Water was always needed at the inn and a new well was drilled during the 1980’s, storage tanks were installed to provide a dependable supply of culinary water. A sewer system was also constructed. With Bryce Canyon located at the top of the Pansagaunt Plateau and because water runs downhill, Ruby’s Inn has to be as careful with water usage as possible. In addition, the climate at Bryce Canyon is classified as an “Alpine Desert”, meaning most of the annual precipitation comes in the winter and through sparse storms during the short summer monsoon season.

Some initiatives include a linen/towel reuse program which allows guests to choose whether they want towels and linens replaced; a natural landscaping plan which includes many grasses, trees and bushes that don’t use too much water; a waste water reuse plan which uses natural processes to treat wastewater to be safe for farming uses; and state of the art systems with all daily processes such as dishwashing, laundry or other water intensive processes, utilizing the latest and most advanced technology to minimize water usage.

An electric usage plan includes Ruby Inn being the largest provider of Electric Vehicle Charging stations for visitors to the Bryce Canyon area. In addition, Ruby’s Inn continues to upgrade and embrace the latest and most efficient systems to reduce electrical consumption.


“It is important to Ruby’s Inn to use an energy source that is cost-effective, reliable and efficient,” said Syrett. “Propane fulfills those needs and it helps keep the beautiful environment clean. It just makes sense.” Propane use at Ruby’s Inn has helped to eliminate 5,200 metric tons of carbon dioxide (CO2) equivalent. This is equal to greenhouse gas emissions from:
* 1,410 gasoline-powered passenger vehicles driven for one year.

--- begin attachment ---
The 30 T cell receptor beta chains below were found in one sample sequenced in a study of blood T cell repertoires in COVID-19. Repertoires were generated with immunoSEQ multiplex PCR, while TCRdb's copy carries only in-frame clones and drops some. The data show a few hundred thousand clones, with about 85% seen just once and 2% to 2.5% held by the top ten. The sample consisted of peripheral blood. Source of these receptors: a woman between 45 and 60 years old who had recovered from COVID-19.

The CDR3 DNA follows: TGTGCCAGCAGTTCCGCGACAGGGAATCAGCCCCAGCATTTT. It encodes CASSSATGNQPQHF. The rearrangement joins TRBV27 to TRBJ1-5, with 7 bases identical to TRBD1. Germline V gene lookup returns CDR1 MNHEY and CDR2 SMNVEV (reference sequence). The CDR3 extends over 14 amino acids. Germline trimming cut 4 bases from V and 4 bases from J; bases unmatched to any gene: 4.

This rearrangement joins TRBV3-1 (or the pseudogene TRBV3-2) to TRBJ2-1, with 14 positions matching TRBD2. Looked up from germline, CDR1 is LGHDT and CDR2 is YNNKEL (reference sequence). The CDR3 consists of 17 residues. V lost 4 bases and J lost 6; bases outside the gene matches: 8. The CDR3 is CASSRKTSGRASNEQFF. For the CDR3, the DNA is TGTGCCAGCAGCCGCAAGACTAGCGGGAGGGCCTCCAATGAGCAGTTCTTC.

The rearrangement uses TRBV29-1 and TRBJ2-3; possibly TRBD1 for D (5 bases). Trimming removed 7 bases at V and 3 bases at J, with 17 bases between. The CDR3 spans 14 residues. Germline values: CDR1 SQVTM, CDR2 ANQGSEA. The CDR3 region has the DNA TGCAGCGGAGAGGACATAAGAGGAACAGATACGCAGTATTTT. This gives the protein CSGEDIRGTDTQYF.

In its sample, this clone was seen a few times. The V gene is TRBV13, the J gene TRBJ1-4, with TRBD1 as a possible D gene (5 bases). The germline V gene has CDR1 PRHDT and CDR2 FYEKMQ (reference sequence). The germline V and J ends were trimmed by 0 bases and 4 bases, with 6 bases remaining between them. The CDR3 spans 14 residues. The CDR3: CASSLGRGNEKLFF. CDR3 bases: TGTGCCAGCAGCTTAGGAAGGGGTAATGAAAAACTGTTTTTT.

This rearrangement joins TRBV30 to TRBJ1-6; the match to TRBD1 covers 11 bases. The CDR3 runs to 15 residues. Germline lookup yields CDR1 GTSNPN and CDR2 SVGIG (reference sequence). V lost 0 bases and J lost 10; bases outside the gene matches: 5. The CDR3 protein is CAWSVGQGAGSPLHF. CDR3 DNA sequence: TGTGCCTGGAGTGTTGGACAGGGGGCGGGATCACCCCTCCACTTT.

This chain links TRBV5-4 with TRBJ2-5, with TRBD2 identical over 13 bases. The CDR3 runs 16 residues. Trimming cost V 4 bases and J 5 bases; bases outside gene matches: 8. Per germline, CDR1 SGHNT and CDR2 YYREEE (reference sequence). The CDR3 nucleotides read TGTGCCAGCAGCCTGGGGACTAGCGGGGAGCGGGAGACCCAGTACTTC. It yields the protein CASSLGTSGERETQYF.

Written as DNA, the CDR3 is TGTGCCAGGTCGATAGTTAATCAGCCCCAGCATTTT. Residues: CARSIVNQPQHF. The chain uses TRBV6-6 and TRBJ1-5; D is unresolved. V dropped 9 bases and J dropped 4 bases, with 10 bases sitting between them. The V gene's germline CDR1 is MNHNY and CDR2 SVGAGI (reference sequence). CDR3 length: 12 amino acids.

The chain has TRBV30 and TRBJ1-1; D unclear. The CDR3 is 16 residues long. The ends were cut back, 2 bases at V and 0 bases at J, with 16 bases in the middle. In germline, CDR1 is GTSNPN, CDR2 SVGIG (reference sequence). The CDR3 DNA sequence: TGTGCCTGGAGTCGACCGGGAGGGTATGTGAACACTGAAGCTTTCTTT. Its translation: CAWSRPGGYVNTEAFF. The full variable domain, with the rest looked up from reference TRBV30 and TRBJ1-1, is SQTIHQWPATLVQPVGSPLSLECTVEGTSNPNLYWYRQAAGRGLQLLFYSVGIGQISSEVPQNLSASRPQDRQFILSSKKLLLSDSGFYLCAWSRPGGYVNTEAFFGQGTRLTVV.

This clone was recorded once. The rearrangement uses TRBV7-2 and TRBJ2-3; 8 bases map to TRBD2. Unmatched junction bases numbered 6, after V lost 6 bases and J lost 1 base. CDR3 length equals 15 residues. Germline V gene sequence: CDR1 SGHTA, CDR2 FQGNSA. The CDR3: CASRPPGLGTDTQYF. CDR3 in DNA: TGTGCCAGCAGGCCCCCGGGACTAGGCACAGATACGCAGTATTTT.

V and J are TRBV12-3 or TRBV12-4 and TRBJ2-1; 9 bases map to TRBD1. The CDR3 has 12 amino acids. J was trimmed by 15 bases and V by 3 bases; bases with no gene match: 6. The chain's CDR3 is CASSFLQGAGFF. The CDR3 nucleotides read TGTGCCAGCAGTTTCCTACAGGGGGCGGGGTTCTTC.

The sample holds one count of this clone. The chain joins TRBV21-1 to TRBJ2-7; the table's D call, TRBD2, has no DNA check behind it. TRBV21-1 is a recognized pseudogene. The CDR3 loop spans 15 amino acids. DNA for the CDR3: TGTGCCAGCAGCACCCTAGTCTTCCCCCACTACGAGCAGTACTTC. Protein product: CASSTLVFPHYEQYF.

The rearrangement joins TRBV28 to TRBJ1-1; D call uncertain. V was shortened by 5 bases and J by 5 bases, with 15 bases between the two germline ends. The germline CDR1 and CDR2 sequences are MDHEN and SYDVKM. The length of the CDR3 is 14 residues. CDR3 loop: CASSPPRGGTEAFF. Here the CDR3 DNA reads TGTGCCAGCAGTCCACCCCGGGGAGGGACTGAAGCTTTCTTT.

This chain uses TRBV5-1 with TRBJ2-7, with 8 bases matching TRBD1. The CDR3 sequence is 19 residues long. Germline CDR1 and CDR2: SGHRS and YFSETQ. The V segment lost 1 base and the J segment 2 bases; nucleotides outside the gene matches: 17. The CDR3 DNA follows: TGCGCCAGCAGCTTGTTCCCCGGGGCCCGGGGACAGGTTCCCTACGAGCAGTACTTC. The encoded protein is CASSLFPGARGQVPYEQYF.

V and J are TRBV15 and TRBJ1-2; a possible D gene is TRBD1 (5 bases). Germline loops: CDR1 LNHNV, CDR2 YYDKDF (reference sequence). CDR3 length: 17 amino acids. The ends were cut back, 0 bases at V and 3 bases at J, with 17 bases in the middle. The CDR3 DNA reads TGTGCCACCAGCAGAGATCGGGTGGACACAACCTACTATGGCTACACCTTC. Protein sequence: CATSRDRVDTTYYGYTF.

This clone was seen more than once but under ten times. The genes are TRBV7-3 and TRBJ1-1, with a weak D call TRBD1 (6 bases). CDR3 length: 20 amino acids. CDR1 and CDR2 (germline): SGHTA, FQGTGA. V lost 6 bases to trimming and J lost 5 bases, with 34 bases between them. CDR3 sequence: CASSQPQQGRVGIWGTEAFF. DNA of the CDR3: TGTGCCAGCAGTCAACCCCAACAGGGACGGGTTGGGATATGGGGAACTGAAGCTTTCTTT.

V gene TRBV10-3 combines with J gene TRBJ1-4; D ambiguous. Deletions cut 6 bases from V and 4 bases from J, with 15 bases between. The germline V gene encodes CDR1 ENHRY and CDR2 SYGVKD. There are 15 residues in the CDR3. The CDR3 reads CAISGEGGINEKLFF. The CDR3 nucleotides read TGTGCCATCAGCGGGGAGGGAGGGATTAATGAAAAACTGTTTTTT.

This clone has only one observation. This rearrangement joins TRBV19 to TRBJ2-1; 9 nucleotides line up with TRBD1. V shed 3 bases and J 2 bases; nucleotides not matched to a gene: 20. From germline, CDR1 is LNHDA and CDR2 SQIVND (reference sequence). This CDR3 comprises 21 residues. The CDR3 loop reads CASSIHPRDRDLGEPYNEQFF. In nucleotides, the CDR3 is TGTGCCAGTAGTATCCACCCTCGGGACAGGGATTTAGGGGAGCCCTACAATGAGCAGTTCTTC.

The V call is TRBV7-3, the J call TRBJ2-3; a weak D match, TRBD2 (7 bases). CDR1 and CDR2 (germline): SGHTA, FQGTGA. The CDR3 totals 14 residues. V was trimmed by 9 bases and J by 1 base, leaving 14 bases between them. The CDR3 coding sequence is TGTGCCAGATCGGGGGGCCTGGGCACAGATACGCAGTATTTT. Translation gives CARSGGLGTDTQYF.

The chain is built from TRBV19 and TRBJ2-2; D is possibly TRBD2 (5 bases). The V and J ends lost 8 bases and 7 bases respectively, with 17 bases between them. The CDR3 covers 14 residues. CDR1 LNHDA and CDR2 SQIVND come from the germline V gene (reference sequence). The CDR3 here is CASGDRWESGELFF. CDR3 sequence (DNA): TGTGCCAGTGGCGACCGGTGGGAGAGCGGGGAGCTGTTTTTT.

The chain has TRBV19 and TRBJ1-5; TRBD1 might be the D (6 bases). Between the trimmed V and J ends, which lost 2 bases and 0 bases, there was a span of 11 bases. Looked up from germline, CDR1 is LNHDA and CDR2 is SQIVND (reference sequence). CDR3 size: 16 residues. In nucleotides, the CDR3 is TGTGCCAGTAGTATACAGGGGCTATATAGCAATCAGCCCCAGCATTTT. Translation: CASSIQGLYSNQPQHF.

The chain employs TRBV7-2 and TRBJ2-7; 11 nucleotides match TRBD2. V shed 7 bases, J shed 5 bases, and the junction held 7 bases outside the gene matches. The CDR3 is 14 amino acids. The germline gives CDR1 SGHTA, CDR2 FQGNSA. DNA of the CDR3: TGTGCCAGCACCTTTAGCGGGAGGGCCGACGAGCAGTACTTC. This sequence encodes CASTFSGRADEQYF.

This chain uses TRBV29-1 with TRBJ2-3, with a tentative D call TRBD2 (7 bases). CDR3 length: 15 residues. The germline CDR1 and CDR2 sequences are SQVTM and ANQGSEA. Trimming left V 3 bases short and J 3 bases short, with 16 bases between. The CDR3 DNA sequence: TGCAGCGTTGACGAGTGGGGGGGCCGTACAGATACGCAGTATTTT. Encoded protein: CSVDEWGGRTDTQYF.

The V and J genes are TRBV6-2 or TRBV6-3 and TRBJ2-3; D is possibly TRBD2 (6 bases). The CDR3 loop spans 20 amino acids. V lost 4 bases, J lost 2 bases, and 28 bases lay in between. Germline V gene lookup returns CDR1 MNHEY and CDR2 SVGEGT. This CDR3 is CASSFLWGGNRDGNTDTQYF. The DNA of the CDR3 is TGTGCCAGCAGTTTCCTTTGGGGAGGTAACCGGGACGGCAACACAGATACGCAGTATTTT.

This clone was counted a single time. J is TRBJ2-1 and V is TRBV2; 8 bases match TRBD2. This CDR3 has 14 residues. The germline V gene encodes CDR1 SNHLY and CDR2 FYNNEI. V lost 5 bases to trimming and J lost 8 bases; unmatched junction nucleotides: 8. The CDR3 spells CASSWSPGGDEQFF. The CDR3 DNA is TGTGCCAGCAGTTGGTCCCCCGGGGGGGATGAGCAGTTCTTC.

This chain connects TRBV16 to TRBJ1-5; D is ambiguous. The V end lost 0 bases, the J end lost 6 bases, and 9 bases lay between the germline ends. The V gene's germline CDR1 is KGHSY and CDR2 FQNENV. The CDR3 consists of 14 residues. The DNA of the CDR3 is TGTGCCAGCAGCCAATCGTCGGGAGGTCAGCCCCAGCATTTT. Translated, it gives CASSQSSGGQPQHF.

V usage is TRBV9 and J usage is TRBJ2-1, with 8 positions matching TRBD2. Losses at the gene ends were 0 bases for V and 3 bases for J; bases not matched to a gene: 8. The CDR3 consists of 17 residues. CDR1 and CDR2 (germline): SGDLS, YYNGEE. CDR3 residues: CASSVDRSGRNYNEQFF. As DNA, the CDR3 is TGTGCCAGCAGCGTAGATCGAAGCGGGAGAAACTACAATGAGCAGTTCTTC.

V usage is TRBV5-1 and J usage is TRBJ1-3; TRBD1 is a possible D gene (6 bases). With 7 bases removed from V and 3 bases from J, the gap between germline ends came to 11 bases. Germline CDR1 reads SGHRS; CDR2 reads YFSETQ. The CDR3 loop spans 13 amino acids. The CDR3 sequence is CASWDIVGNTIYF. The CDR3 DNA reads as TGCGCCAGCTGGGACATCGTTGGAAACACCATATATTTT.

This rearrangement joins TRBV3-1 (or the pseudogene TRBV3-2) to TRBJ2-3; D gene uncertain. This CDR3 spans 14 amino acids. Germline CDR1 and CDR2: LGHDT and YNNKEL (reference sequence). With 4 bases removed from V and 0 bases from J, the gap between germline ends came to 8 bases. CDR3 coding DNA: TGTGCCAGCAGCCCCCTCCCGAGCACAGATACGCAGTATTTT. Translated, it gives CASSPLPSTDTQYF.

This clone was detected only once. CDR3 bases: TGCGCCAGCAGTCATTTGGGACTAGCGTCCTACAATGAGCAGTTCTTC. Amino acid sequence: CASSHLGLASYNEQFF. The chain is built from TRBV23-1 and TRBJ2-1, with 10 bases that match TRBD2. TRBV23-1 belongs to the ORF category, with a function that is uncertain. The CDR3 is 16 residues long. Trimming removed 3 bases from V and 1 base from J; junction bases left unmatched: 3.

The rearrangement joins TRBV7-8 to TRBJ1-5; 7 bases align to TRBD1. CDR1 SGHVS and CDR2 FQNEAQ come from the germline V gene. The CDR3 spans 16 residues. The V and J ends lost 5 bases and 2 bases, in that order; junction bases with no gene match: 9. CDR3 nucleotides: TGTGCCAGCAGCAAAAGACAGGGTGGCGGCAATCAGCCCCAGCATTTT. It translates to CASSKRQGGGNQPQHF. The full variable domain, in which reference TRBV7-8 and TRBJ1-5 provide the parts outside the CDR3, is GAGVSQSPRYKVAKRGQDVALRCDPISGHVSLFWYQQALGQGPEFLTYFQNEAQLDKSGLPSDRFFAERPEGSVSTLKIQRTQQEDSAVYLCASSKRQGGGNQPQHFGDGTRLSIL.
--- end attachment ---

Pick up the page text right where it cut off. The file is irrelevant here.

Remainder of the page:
* 771,822,585 smartphones charged.
* 795 homes energy use for one year.

The “Energy for Everyone Hero” Award was given to Ruby’s Inn by PERC to recognize their environmental stewardship as well as to celebrate the success of improvements to customer satisfaction and efficiency. “The hospitality industry knows how important reliable water heating units are for a successful operation,” said Jim Bunsey, director of commercial business development at PERC. “Water heating represents seven percent of all energy use in commercial buildings. Six building types – lodging, healthcare, retail, education, food service and office represent 85 percent of all commercial building water heating energy consumption.”

As the resort grew to the size it is now, the resort’s hot water was under a tremendous amount of strain. A few years back, customer dissatisfaction with cold showers led to financial loss for the resort to the tune of approximately $60,000 a year in guest discounts and refunds. Ruby’s Inn fixed its hot water demand issues by removing older model open-flame boilers and replacing them with several high-efficient 199,000 Btu storage tank water heaters, and 183 propane-powered tankless water heaters from Rinnai – giving the Inn a completely revitalized system. The propane tankless water heaters also support the Inn’s environmental focus. Based on an energy and environmental analysis of different energy sources, propane tankless systems reduce carbon emissions by up to 50 percent compared with electric storage tank systems.

Next week in Part Three, we’ll discuss in further detail the processes between Ruby’s Inn, Rinnai and other industry leaders to redesign the new propane energy plan that helped the environment, cut refund requests to nothing, cut spending and saved valuable energy resources.